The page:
hicken and egg: it is now starting to look as though we’ll be getting both, at more or less the same time. Major automakers are clearly committed to getting viable numbers of fuel cell electric vehicles on the road in selected regions by about 2015. And the hydrogen refuelling infrastructure is making strides towards having enough stations available to give drivers an acceptable range and the confidence to venture further afield. As we report in this issue, both Germany [page 1] and Japan [page 11] have government support for industrial partners to add dozens of hydrogen stations over the next three years. It makes sense for these stations to be established in metropolitan areas, or along corridors joining such areas, since this gives a better volume of use for both stations and vehicles. This has been the case in California for several years, which began with the Greater Los Angeles region and planned subsequent expansion to San Francisco and Sacramento [see the California Fuel Cell Partnership feature in FCB, November 2009]. Other countries and regions are making big efforts to roll out hydrogen refuelling networks. The Nordic region is blazing quite a trail [see pages 2 and 9], and Switzerland has just opened its first hydrogen station, as part of the Clean Hydrogen in European Cities (CHIC) project [see the CHIC feature in FCB, November 2010]. The Swiss station is part of an increasing trend to produce hydrogen using renewable energy sources, as we saw with the solar-powered station at AC Transit’s new facility in Emeryville, California [FCB, May 2012, p13], and the Enertrag wind-hydrogen power plant in Prenzlau, Germany that is providing ‘green’ hydrogen for Total stations in Berlin [FCB, May 2012, p14]. One enterprising team has tested the ability to make a long journey from Norway to Monte Carlo by refuelling at existing hydrogen stations [see page 2] – albeit with a few tense kilometres occasionally as they tried to reach an in-service hydrogen station. Such a trip will be much easier in a couple of years… The feature article in this issue reports on the use of fuel cells for air-independent propulsion in submarines built by the German shipbuilder HowaldtswerkeDeutsche Werft (HDW). These submarines can take advantage of the heavy metal hydride storage containers to increase their stability. HDW is also participating in the SchIBZ project to develop, manufacture, and demonstrate a 500 kW SOFC power generator running on low-sulfur marine diesel in a merchant ship.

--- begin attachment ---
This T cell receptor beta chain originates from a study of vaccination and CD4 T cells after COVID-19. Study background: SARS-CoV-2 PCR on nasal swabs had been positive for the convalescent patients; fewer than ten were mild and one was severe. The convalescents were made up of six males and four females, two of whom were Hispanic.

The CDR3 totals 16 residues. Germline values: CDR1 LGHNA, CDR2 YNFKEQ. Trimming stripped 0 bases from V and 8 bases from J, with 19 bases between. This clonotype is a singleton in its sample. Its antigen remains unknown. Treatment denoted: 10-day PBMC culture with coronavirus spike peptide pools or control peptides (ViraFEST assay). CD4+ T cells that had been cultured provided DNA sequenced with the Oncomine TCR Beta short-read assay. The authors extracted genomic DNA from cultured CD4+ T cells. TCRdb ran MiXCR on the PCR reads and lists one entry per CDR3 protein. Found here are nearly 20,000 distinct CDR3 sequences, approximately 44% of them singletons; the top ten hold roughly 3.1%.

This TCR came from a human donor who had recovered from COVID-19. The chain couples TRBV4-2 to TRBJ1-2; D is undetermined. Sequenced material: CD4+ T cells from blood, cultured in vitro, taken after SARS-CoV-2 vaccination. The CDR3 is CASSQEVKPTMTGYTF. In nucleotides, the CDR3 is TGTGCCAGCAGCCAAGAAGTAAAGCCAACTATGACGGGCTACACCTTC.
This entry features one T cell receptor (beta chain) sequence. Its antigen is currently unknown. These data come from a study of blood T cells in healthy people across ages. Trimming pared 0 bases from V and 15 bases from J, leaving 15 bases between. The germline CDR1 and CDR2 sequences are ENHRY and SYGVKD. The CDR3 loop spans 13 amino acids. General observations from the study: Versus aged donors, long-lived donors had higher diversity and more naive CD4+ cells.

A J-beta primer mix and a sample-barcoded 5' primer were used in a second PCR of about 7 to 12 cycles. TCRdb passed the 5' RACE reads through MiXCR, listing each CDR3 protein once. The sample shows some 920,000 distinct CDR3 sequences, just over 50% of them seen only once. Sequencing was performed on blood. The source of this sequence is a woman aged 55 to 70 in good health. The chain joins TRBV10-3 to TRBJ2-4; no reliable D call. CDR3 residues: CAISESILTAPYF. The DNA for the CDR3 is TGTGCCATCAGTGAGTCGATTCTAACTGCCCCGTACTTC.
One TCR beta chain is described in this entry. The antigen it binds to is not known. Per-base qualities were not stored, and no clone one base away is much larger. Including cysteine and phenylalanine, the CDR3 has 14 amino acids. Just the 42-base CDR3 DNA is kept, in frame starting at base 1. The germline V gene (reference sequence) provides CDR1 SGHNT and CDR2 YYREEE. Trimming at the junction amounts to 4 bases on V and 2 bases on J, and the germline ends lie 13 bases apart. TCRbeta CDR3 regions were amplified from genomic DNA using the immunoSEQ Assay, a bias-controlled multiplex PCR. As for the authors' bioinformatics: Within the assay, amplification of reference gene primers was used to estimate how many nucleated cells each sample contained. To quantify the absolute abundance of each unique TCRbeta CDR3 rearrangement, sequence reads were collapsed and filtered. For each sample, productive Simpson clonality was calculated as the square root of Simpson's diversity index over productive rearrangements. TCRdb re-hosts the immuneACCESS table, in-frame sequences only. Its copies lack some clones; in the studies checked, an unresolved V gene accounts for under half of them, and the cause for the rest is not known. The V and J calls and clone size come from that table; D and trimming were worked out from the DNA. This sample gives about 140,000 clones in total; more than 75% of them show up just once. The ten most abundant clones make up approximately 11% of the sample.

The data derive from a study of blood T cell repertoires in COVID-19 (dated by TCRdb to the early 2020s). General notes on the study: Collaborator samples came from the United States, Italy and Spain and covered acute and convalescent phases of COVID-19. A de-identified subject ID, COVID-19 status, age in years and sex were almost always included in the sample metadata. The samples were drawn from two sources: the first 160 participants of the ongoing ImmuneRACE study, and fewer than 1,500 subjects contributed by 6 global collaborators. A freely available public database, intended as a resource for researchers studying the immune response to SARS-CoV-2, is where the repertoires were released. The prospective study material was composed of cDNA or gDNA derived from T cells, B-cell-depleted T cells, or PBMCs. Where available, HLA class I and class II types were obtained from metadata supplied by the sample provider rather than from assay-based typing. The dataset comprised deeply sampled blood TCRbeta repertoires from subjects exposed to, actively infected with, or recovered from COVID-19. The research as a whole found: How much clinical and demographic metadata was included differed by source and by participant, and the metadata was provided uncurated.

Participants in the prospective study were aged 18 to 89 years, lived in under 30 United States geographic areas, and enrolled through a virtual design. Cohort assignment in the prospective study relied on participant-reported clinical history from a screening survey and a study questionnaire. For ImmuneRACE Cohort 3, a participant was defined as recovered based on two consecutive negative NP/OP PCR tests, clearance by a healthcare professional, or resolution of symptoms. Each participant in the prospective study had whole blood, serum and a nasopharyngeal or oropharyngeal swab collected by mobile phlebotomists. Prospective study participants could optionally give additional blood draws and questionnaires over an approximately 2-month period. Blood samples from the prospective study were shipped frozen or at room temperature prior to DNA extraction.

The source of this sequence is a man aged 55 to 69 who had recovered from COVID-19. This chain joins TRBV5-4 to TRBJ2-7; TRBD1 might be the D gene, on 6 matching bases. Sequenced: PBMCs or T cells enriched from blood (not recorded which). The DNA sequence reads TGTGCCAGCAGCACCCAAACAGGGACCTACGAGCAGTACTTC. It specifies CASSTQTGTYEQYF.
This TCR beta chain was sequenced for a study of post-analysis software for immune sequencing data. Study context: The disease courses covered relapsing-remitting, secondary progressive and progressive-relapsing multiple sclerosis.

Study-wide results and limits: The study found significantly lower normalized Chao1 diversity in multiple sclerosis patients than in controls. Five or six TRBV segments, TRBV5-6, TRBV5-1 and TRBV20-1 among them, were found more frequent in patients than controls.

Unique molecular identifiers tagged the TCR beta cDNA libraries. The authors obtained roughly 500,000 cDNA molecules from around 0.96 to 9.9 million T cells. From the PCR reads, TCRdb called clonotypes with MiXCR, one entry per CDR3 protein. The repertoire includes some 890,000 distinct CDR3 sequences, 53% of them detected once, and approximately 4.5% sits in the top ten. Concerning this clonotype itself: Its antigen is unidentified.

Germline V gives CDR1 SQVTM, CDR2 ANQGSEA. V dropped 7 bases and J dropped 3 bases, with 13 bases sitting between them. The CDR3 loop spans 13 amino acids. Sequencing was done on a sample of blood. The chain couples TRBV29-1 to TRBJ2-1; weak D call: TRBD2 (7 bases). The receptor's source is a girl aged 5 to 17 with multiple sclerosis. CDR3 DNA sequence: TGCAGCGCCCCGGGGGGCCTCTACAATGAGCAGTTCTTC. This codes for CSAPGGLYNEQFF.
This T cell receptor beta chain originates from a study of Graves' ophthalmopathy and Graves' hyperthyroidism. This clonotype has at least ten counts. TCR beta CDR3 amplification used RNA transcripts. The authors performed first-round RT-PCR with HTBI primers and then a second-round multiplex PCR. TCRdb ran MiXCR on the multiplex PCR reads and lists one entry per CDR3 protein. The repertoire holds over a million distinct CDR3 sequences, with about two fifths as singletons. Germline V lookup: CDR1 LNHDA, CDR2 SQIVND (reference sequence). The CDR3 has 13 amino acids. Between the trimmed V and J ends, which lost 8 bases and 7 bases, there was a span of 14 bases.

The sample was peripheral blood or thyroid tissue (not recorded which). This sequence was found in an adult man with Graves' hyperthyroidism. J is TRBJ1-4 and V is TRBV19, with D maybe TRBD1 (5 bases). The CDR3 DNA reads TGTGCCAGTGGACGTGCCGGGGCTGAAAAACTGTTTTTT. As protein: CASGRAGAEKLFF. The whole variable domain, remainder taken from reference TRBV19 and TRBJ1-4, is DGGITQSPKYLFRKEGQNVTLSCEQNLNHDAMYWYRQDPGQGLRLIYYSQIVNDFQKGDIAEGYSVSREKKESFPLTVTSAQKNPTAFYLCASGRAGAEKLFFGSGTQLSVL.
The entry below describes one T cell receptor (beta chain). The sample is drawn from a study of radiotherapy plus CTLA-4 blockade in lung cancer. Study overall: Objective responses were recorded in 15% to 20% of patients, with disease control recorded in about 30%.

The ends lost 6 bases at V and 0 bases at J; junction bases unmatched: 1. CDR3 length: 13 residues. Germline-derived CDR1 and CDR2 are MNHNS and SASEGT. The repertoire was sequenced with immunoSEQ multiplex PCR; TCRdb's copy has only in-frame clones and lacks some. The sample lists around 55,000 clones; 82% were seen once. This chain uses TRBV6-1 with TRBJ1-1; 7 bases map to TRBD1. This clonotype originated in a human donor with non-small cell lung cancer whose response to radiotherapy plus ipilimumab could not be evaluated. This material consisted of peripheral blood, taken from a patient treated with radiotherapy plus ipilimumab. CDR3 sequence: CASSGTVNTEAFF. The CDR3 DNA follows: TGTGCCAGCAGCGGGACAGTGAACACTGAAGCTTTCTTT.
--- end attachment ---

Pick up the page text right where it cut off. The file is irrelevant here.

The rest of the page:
Steve Barrett

Fuel Cells Bulletin